Doan Nguyen Duc, chairman of Hoang Anh Gia Lai Corporation, has rejected all accusations made against his company of deforesting and appropriating land in Laos and Cambodia by the NGO Global Witness, calling them "groundless."
|Nguyen Thanh Minh (R), president of Saigon Entrepreneur Club, chats with Colin Walters (C) and another member of the Australian delegation at a reception in HCMC last week - Photo: Mong Binh|
“We are looking at the way for better collaboration and how Australian colleges can work for the benefit of students at Vietnamese colleges,” Colin Walters, group manager for international at the department, told the Daily before leaving Vietnam over the weekend.
Walters led a delegation to Vietnam for a week-long trip, with an emphasis on enhancing the collaboration on VET. He said his delegation had reached some important agreements with Government agencies during this first mission of its kind to this country.
“We have established good links between universities. We want to do the same with vocation training to have much better collaboration and interchange students,” Walters said.
Vietnam wanted VET cooperation with Australia to cover forestry, aquaculture and agriculture. But, Walters saw the opportunity beyond these industries and in the sectors where Australia had a strong advantage.
“I think across the whole economy areas like tourism where Vietnam must meet world standards if it wants people from America, Europe and Australia to come back a second time for their holidays in Vietnam, they need to have good experience in the first time,” Walters said. “I mean the hotels and restaurants here have to be of top standard. We can give top standard training and so that is a kind of thing we can collaborate on.”
According to Vietnam’s General Statistics Office, the country attracted more than 218,000 Australian visitors last year and nearly 167,000 in the first seven months of in 2010. The January-July figure recorded a strong increase of 28.6% over the same period last year.
Walters said Australian colleges were able to help develop curricula and teaching methods as well as provide advice on teachers and development of the Australian system to meet the requirements of employers and teach the students what they need to succeed in their work.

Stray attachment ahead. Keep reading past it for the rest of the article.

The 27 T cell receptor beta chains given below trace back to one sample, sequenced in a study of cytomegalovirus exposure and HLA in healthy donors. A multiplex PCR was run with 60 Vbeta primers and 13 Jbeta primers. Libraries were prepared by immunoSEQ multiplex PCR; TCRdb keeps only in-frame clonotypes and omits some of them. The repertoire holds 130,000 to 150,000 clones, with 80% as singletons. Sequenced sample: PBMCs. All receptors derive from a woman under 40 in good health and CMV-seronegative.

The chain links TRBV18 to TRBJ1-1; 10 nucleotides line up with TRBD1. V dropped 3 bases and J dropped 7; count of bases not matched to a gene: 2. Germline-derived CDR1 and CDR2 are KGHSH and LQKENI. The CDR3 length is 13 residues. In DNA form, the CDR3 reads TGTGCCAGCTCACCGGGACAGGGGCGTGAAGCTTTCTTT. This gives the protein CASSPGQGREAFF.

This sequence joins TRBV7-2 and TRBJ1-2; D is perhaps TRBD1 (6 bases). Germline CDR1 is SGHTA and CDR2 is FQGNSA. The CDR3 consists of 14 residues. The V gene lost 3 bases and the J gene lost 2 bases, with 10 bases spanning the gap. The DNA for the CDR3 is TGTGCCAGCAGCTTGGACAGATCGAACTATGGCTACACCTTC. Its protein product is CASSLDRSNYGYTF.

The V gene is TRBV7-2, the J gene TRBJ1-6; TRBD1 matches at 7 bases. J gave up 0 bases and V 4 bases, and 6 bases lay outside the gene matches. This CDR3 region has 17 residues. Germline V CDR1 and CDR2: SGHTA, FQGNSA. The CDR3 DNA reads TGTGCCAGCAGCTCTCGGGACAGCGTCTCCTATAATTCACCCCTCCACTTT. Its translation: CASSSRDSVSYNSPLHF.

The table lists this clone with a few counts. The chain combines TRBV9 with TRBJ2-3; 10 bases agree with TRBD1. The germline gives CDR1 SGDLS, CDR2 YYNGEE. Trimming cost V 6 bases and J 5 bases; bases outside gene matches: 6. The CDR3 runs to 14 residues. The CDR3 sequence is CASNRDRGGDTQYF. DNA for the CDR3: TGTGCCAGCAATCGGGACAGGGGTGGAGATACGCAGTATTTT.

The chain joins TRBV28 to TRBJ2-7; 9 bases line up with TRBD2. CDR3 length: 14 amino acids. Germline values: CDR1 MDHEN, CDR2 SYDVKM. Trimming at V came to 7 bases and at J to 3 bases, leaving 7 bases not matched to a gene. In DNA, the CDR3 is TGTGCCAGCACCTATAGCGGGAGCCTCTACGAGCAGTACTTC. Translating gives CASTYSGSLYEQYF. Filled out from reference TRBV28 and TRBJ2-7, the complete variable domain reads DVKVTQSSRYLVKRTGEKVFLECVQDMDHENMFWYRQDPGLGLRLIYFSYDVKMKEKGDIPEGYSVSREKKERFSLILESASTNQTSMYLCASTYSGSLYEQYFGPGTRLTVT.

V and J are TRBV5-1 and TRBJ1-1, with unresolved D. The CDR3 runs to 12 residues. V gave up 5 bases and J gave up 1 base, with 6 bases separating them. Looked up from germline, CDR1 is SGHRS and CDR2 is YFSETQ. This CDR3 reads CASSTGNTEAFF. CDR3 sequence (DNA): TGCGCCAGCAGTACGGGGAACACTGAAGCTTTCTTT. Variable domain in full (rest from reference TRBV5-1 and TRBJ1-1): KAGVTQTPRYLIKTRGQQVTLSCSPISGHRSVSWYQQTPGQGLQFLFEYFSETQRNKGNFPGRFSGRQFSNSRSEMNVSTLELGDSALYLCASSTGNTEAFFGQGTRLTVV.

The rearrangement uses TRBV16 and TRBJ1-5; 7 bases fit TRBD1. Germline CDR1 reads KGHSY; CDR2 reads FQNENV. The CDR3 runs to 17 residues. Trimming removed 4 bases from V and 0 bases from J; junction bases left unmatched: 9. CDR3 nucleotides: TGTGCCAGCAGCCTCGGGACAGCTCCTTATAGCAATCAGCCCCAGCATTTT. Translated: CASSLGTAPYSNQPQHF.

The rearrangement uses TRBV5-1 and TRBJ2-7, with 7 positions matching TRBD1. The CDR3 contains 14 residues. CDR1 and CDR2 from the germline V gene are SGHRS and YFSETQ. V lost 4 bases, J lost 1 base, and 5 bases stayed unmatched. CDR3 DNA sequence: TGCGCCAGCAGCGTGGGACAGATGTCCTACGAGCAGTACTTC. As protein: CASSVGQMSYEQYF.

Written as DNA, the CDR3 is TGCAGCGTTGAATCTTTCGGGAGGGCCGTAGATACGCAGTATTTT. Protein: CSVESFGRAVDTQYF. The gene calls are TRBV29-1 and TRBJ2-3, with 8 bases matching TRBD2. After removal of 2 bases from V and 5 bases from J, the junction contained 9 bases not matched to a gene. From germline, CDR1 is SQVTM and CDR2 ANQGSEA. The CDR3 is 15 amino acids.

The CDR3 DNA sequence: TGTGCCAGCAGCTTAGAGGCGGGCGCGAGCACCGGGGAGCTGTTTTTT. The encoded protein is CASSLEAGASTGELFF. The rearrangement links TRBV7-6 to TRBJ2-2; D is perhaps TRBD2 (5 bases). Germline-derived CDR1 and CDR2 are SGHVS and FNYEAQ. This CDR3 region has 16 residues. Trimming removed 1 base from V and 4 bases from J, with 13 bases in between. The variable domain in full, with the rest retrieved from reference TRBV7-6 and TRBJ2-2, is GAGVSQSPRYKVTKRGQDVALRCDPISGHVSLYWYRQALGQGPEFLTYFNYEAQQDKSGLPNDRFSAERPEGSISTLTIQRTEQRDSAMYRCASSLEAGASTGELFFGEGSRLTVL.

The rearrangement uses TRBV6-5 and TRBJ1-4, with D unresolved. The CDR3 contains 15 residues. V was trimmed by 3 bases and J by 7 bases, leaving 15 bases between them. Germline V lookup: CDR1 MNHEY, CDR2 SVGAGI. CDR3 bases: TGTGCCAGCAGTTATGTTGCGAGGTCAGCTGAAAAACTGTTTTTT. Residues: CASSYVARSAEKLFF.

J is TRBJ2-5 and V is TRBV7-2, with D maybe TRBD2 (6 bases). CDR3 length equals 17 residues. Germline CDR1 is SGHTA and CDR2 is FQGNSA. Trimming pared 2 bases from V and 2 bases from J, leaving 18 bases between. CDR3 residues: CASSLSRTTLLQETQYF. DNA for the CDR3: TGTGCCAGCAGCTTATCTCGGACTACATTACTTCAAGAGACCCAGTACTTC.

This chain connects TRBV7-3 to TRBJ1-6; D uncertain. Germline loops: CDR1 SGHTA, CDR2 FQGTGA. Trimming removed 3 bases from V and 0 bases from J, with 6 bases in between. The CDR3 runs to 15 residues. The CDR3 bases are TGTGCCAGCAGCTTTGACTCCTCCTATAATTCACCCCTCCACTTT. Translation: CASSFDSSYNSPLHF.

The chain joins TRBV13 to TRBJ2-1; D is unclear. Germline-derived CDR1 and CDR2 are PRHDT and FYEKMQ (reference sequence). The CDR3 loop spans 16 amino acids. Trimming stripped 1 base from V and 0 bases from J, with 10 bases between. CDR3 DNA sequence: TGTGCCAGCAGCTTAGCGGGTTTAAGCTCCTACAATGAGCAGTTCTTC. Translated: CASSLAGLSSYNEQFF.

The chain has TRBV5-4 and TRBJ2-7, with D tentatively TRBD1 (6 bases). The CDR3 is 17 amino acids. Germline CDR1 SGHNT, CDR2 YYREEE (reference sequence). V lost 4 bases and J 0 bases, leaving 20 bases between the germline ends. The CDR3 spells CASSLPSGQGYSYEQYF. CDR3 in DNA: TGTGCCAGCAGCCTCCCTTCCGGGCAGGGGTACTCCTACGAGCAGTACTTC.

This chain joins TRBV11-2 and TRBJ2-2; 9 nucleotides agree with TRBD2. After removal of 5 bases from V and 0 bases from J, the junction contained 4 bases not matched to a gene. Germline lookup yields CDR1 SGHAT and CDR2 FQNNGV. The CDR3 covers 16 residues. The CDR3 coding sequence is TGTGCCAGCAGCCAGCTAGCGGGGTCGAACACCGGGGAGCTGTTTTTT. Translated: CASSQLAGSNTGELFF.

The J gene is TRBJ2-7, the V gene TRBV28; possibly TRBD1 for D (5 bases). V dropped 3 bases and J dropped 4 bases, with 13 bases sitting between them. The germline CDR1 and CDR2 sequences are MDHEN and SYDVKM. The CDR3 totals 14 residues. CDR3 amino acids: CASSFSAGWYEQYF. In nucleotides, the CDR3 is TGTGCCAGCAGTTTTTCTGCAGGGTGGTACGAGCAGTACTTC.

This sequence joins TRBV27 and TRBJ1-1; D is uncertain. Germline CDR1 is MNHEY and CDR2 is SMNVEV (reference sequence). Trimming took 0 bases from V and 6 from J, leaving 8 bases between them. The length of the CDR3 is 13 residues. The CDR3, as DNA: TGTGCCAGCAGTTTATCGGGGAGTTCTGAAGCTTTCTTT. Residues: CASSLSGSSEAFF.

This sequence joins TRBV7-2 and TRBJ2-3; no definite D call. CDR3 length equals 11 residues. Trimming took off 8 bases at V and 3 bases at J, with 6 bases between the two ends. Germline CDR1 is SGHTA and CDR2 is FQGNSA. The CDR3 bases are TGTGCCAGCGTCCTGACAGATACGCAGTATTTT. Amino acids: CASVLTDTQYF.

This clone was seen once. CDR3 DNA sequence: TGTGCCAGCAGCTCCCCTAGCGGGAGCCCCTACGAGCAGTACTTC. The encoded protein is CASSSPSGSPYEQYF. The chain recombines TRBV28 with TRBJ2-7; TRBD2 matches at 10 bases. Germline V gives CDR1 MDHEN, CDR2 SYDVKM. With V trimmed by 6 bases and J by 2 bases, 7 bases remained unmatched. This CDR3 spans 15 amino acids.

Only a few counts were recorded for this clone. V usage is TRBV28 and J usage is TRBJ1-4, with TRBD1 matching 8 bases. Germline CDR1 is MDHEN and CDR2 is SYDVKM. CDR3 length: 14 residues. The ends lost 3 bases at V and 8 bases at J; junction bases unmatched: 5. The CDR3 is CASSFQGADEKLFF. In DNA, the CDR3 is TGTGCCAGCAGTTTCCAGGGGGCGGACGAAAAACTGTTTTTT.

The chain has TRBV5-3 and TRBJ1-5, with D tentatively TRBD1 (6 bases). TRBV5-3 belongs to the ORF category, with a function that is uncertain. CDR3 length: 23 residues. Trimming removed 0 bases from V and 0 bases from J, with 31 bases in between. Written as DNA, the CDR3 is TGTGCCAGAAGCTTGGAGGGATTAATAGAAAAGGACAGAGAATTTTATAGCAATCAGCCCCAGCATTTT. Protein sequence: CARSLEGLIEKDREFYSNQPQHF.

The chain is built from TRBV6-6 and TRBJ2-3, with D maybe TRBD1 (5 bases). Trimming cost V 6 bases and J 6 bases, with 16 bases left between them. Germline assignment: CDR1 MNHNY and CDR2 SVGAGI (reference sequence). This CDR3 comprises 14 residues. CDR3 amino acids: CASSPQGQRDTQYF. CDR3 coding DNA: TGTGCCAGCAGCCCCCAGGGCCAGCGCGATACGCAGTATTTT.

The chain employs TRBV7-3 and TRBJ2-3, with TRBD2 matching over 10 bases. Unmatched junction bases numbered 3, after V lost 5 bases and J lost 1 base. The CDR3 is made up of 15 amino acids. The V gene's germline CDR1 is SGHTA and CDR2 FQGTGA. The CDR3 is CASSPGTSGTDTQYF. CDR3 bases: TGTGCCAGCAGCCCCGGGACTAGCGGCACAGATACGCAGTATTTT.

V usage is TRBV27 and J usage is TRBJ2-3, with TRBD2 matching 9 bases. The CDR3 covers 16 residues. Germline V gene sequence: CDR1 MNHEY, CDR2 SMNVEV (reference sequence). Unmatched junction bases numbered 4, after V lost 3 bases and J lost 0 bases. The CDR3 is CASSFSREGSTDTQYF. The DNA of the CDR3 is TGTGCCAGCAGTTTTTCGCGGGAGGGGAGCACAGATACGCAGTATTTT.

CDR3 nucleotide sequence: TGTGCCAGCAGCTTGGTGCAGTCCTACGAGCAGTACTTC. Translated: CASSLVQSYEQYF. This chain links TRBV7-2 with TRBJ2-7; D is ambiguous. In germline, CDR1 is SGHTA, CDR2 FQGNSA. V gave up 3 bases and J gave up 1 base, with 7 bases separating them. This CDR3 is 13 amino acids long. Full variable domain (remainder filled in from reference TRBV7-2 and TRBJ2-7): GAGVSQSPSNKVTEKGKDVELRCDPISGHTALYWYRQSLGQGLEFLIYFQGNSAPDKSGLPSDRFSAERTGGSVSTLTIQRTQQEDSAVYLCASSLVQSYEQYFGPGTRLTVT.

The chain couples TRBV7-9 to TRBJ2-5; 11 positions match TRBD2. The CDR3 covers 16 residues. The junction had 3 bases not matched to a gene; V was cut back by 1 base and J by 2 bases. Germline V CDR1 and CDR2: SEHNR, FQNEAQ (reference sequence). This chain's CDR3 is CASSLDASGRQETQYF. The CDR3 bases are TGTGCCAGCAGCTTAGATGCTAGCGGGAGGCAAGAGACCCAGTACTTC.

Walters noted both vocational and university education was important because people got decrees from universities and better skills to work from VET colleges. As a growing economy like Vietnam needs people at all levels and all social skills, it is very important to make sure that people can get proper education and training in and throughout their life.
The Australian consul general in HCMC, Graeme Swift, told a reception held for the Australian delegation last week that vocation was a very important part of Vietnam’s education and that more skilled workers should be trained for different industries in Vietnam.
Australia was one of the leaders in vocational education and would help Vietnam in this area, Swift said. He emphasized that skilled employees were those who had the skills to do jobs rather than having a decree and no skills.
Australia has attracted 25,000 Vietnamese students to its both vocational and university courses. Every year, roughly 6,000 fresh Vietnamese students go to that country for further education.
“We are certainly looking at the opportunity for more Vietnamese students to study in Australia. We hope to see many more people from Vietnam to come to Australia to study, run businesses as well as for tourism,” Walters said.